Americans are used to headline after headline about the gender pay gap when it shows men earn more, on average, than women. Feminists have even created a holiday for it—Equal Pay Day—to supposedly mark how far women must work into the next year to make up for the difference in what men earned in the previous year.

But what happens when it is reversed?

Comparing median compensation packages of S&P 500 leaders who held the job for a year, 21 female CEOs received a median of $13.8 million compared to the $11.6 million median earned by the 382 male CEOs last year. This isn’t new—women CEOs have made more than men in six of the past seven years. And three of the 10 highest paid executives are women.

The Wall Street Journal headline is, “Female CEOs Earn More Than Male Chief Executives.”

But just like the wage gap statistic, there is more to the story than the headline suggests. When it comes to female CEO salaries, it is a small pool so doesn’t tell us much more than that some women have been able to earn a lot. Similarly, it is a median comparison and there are many factors that go into CEO pay—for example, performance and whether the CEOs are trying to transform their companies.

The data behind Equal Pay Day’s wage gap statistic is equally important.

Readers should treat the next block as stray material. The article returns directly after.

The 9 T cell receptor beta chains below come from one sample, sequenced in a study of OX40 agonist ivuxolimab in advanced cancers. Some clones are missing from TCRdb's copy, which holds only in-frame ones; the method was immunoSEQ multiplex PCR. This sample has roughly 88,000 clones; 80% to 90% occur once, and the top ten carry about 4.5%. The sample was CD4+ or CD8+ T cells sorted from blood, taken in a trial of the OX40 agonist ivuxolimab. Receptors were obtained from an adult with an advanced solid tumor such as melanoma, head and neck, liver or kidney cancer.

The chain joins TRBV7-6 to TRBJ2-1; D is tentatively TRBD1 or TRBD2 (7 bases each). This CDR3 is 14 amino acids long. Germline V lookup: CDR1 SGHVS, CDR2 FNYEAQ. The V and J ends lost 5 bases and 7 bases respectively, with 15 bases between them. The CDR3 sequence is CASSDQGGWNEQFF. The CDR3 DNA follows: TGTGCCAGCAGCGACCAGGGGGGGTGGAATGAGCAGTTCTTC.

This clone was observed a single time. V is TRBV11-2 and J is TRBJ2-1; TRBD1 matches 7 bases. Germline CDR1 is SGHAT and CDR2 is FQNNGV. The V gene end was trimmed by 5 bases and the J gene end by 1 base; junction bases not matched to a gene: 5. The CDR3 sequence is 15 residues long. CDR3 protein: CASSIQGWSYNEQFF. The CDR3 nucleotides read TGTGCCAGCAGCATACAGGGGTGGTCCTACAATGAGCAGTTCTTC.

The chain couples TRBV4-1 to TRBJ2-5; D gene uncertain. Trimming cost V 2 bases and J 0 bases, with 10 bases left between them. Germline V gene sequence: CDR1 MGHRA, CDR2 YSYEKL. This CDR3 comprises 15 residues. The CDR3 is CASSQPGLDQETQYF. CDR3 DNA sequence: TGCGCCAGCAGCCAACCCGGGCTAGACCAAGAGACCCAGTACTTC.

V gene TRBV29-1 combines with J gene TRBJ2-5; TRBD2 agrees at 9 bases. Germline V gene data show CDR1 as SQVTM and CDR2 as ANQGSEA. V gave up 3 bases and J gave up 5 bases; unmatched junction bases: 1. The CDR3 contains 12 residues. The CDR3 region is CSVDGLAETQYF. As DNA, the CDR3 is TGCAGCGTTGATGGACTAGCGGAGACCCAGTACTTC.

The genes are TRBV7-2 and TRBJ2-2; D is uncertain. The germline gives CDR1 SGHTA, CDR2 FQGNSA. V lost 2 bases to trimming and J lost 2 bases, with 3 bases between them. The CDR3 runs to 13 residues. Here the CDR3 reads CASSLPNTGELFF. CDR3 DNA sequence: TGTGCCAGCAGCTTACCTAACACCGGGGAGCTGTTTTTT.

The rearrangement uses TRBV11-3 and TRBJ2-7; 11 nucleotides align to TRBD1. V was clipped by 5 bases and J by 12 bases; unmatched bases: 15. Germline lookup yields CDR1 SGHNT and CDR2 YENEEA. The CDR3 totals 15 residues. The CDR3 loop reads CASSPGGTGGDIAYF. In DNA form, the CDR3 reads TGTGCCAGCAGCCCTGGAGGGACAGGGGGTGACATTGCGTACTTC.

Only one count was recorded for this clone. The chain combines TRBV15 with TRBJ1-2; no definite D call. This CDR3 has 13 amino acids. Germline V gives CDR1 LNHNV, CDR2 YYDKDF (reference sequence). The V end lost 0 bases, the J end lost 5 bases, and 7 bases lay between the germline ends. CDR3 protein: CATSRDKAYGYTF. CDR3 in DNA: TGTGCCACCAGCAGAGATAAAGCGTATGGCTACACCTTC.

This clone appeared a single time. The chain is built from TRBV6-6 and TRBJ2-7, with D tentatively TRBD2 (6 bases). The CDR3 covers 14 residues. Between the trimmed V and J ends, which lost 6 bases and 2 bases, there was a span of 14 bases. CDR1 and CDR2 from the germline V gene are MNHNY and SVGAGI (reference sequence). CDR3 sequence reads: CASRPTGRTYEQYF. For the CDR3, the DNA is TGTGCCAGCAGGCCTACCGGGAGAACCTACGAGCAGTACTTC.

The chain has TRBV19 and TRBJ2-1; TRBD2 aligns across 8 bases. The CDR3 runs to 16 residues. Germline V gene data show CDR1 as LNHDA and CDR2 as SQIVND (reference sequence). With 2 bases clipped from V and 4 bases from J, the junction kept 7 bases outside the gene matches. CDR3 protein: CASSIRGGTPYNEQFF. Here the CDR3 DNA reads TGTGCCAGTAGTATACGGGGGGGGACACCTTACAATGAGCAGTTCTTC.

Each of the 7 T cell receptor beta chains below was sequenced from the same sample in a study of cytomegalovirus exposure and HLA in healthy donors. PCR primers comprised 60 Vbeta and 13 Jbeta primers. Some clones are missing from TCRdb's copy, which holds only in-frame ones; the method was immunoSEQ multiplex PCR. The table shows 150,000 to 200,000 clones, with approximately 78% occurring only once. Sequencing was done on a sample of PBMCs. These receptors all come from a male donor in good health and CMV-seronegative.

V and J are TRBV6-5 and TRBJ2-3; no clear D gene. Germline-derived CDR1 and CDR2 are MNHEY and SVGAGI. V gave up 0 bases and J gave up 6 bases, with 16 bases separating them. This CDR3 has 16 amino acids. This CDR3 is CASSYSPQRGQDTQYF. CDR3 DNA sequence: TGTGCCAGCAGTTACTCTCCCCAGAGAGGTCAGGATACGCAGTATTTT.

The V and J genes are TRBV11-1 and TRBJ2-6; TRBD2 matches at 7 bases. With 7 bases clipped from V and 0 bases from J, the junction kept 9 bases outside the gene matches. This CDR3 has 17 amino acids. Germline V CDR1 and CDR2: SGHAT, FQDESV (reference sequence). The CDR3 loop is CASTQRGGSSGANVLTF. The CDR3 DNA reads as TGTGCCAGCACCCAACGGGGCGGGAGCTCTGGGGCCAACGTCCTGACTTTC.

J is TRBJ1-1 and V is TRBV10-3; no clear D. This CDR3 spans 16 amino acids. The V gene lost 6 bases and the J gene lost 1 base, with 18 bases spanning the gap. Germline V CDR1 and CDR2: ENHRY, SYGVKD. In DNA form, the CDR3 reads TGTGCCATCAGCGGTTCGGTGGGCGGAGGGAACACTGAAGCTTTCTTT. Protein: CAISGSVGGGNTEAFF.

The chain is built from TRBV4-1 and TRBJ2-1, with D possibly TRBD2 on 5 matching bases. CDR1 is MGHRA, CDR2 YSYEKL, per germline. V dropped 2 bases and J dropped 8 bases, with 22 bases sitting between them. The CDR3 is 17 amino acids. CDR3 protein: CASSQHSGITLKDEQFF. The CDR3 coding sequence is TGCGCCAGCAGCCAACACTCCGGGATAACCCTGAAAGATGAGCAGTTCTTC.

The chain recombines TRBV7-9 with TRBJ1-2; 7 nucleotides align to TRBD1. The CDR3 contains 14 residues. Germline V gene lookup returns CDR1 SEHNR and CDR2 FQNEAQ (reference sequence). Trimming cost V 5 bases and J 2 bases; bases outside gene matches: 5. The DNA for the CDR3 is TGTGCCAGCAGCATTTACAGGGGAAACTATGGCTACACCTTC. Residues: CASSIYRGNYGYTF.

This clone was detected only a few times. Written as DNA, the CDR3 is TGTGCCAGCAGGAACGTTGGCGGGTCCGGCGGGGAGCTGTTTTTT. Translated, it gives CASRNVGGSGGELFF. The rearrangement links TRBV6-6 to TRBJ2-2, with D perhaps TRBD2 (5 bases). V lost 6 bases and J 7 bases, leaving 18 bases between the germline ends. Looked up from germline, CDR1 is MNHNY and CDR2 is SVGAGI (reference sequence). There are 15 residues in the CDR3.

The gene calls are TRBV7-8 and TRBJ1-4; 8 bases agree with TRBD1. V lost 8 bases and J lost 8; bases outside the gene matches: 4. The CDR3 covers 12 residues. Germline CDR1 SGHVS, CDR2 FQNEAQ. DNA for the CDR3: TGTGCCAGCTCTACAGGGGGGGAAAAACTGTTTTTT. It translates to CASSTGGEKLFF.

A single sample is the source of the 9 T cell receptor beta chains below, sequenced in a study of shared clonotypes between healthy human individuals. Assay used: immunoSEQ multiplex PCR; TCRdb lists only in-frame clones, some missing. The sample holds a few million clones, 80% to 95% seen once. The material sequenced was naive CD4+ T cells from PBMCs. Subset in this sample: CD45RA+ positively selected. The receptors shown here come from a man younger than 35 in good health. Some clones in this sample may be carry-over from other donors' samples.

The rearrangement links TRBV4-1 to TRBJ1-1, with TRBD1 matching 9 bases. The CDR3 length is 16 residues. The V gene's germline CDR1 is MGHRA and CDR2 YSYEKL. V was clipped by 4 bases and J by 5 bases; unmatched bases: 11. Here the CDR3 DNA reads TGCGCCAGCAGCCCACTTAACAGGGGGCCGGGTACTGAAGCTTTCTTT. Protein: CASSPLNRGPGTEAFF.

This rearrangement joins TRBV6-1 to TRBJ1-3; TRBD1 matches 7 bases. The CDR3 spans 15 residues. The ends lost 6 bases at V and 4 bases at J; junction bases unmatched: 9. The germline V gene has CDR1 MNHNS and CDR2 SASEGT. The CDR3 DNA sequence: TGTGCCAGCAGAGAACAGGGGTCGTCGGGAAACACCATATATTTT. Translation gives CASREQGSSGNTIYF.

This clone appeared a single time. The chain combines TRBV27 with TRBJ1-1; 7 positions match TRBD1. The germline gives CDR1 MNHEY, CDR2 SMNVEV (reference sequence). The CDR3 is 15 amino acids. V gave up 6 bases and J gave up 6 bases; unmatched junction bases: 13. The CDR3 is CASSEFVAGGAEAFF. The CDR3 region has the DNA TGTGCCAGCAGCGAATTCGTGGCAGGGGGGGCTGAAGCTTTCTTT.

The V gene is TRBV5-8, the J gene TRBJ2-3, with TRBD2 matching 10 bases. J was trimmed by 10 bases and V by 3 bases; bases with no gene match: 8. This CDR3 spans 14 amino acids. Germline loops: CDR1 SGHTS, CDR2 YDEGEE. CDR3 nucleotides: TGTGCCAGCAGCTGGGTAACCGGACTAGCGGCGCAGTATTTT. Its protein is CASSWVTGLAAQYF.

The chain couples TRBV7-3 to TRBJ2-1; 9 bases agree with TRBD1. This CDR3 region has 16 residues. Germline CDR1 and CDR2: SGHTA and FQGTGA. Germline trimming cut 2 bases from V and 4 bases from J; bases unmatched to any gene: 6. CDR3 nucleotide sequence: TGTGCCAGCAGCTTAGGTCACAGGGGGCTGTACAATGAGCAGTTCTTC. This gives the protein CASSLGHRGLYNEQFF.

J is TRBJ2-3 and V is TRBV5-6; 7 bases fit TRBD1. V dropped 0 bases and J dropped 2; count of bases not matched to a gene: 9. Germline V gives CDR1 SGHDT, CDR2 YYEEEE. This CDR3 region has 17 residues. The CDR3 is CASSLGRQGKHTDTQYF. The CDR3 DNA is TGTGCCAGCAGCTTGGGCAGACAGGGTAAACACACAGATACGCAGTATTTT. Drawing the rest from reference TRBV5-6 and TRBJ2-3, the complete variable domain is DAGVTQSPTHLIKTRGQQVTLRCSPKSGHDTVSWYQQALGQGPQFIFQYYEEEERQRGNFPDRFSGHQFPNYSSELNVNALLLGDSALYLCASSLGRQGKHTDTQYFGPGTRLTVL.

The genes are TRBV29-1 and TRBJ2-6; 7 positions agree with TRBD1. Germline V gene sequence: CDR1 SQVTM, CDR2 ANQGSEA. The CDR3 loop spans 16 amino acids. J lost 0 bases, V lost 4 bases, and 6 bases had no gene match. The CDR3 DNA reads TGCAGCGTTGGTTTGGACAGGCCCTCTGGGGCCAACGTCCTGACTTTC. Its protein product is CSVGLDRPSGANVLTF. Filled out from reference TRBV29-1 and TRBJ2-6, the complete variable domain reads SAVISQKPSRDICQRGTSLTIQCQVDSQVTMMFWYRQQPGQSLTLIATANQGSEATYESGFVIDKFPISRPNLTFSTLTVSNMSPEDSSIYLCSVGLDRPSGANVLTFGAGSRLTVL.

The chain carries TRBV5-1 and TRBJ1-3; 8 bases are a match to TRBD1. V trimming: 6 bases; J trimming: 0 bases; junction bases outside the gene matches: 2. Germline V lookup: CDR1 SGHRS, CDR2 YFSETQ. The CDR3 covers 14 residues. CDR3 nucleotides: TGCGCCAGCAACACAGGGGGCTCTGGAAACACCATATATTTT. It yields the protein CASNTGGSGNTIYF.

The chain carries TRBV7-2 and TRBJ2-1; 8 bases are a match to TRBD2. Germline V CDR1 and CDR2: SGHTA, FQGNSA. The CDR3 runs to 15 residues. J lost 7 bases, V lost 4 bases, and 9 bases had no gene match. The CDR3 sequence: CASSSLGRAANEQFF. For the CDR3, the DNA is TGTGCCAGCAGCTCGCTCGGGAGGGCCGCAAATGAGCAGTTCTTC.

The Bureau of Labor Statistics just measures median earnings of women and men in full-time wage and salary jobs to calculate the statistic used for the wage gap narrative, not two people in the same job. It does not take into account many of the choices that women and men make—including education, years of experience and hours worked—that influence earnings.

And, in fact, the prominence of the wage gap narrative might be benefiting women CEOs. The Wall Street Journal quotes Robin Ferracone, the head of a company that advises board compensation committees, “Boards don’t want to shortchange their female CEO in today’s environment, when pay equality is such an issue.” They “err on the side of being generous.”

It’s great to see women CEOs doing well and they deserve to be compensated for their contributions. Women should applaud the success of working women at all levels of our economy. Yet we shouldn’t fixate too much on statistics like this one that make good headlines, but don’t tell us much of the story.